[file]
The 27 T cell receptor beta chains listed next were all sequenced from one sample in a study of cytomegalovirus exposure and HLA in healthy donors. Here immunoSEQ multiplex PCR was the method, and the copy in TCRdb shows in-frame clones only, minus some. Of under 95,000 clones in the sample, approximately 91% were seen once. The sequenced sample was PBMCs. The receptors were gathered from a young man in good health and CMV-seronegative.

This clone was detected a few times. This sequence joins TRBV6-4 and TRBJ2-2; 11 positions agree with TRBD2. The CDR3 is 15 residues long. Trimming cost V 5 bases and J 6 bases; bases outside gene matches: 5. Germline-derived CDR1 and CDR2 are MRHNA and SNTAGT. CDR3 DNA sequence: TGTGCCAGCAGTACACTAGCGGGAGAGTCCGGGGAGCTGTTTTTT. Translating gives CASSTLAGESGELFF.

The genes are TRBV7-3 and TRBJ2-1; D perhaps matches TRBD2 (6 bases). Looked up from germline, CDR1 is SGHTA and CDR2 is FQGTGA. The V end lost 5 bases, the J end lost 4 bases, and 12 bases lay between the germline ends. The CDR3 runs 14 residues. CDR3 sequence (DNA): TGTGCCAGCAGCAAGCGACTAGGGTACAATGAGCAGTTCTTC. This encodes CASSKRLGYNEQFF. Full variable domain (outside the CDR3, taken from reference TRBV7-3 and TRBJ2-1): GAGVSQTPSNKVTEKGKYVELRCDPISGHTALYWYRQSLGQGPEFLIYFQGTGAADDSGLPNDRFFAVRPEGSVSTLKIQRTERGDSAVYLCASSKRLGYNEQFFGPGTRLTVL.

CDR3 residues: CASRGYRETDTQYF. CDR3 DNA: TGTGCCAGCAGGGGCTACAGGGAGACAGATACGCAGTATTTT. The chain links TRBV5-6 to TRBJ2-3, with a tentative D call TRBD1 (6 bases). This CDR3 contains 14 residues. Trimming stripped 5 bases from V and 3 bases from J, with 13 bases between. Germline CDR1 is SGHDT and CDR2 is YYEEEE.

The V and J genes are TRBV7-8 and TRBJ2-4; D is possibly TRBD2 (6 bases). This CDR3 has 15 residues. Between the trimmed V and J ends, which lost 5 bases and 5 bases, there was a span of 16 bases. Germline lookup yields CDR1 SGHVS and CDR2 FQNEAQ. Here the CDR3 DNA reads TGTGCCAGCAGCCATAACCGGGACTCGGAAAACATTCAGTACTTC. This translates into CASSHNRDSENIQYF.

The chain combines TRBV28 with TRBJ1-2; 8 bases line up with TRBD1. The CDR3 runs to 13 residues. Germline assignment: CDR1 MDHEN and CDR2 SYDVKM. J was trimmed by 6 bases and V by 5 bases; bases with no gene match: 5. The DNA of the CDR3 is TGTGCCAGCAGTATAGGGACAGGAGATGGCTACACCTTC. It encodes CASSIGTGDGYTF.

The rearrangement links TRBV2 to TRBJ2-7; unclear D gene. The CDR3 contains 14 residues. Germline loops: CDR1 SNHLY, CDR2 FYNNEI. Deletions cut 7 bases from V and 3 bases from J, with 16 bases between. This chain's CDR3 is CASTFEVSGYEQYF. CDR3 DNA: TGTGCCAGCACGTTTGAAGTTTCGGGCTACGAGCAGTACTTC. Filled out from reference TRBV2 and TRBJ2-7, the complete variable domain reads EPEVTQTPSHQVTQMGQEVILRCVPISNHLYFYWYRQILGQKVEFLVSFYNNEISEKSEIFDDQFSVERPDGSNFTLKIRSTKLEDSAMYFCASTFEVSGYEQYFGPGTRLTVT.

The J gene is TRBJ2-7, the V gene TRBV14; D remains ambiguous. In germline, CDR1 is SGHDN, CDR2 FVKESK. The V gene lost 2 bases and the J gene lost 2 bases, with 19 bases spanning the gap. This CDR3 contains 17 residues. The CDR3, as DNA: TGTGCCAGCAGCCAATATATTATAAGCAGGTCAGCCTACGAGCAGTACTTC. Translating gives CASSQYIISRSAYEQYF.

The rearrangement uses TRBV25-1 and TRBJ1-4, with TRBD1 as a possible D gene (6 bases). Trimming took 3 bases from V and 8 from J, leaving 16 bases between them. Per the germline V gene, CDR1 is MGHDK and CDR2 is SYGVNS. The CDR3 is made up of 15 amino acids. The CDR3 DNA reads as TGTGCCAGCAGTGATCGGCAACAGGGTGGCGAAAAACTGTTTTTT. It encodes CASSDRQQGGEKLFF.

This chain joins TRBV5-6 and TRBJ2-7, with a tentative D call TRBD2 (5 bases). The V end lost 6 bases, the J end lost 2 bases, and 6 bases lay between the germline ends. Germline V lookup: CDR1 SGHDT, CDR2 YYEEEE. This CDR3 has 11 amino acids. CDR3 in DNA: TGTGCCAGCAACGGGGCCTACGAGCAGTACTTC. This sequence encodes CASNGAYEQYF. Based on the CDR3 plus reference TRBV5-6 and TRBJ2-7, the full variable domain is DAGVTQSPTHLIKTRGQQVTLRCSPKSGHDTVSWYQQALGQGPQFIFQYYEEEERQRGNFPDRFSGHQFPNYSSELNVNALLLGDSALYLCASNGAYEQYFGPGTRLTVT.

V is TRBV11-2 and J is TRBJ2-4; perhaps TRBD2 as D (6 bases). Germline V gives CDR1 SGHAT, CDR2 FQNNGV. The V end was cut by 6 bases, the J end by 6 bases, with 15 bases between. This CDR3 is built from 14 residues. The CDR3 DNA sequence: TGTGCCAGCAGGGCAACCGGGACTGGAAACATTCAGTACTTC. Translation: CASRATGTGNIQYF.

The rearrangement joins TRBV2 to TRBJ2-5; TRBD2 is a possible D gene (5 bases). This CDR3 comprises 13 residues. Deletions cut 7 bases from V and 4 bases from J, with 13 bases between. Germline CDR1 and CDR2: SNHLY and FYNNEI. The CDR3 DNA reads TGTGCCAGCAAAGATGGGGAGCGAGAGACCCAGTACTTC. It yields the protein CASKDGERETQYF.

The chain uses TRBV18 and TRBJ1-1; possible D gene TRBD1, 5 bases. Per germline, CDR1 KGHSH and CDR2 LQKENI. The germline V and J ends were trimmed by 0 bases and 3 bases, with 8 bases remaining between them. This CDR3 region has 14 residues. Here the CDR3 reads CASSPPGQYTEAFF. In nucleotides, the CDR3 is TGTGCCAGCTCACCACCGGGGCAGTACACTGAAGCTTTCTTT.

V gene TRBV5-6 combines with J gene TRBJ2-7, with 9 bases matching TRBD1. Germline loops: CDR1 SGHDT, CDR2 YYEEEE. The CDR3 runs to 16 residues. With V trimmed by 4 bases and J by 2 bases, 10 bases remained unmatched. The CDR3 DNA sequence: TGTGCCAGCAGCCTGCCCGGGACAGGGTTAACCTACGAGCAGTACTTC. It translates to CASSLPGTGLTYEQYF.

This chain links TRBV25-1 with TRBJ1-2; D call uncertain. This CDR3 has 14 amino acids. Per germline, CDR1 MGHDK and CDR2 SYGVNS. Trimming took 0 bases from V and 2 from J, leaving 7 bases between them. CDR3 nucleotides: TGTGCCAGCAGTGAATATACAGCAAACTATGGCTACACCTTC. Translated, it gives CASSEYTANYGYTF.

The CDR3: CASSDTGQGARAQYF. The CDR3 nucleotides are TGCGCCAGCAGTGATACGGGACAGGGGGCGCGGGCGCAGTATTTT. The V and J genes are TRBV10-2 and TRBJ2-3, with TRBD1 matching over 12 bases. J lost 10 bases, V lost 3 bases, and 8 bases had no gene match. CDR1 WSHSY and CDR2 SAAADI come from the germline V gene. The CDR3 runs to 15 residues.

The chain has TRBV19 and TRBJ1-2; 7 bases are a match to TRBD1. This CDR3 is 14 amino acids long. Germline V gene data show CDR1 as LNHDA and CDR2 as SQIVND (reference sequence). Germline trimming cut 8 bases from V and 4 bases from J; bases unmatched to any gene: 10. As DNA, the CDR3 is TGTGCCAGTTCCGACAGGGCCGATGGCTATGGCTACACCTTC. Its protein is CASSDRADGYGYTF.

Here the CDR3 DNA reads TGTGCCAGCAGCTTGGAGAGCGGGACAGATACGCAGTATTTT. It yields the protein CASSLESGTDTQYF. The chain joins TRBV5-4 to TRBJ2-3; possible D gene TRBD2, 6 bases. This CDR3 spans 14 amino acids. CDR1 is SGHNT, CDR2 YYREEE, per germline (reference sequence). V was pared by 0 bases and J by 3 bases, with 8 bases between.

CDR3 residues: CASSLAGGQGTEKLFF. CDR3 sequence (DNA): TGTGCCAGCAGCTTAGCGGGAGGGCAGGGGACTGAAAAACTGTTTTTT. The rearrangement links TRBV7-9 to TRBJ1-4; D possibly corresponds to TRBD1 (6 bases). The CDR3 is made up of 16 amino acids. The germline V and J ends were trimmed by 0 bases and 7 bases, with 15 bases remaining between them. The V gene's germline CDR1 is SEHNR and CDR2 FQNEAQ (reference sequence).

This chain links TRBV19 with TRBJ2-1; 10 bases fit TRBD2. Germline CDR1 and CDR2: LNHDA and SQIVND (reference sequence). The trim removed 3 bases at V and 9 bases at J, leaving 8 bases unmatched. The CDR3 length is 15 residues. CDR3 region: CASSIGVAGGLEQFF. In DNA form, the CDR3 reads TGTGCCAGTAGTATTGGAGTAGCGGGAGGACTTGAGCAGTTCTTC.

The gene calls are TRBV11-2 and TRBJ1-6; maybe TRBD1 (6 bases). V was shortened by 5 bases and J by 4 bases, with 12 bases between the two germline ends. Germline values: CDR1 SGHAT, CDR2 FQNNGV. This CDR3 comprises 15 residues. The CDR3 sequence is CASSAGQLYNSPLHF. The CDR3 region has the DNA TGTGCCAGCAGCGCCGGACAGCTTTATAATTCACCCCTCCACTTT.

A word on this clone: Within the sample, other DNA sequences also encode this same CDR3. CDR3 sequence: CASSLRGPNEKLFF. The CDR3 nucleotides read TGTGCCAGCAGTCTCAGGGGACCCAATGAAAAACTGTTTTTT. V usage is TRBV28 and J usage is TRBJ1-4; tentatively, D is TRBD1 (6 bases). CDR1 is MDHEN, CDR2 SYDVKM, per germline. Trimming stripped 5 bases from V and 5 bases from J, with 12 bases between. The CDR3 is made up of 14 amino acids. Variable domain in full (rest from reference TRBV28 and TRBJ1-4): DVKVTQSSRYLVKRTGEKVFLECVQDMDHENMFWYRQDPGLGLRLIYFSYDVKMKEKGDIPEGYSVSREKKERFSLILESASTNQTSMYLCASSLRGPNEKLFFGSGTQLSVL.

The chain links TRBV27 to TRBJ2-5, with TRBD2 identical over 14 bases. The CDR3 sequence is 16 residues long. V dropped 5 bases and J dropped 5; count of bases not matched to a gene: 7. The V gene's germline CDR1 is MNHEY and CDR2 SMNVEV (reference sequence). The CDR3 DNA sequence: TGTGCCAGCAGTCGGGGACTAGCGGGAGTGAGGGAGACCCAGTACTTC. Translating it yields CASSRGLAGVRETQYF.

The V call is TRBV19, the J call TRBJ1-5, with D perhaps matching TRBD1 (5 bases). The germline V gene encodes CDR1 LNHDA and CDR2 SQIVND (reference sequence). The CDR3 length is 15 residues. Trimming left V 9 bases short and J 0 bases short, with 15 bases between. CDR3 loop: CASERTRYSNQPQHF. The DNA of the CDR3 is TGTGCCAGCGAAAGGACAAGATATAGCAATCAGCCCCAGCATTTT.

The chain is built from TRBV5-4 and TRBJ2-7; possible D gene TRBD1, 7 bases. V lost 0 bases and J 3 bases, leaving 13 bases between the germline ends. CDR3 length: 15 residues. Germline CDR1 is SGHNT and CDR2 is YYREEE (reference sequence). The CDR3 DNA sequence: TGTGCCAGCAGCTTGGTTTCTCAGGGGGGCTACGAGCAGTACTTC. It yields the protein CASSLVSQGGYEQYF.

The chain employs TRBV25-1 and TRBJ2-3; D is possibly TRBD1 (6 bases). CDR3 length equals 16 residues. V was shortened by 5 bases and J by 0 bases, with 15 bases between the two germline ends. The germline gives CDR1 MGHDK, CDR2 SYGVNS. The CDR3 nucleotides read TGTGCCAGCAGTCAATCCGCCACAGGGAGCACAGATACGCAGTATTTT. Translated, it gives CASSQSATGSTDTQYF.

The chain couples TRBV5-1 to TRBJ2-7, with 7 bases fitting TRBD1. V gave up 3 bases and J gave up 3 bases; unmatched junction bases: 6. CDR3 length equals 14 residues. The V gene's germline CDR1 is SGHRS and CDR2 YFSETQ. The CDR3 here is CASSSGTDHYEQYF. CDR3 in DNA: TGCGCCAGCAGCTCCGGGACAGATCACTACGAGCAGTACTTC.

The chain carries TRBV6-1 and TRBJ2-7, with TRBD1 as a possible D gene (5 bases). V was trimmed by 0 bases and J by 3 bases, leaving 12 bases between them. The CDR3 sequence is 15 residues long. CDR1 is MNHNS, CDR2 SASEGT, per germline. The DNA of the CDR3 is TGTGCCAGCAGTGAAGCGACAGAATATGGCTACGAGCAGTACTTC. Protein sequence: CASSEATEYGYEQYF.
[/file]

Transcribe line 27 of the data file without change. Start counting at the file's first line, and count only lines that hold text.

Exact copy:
The chain couples TRBV5-1 to TRBJ2-7, with 7 bases fitting TRBD1. V gave up 3 bases and J gave up 3 bases; unmatched junction bases: 6. CDR3 length equals 14 residues. The V gene's germline CDR1 is SGHRS and CDR2 YFSETQ. The CDR3 here is CASSSGTDHYEQYF. CDR3 in DNA: TGCGCCAGCAGCTCCGGGACAGATCACTACGAGCAGTACTTC.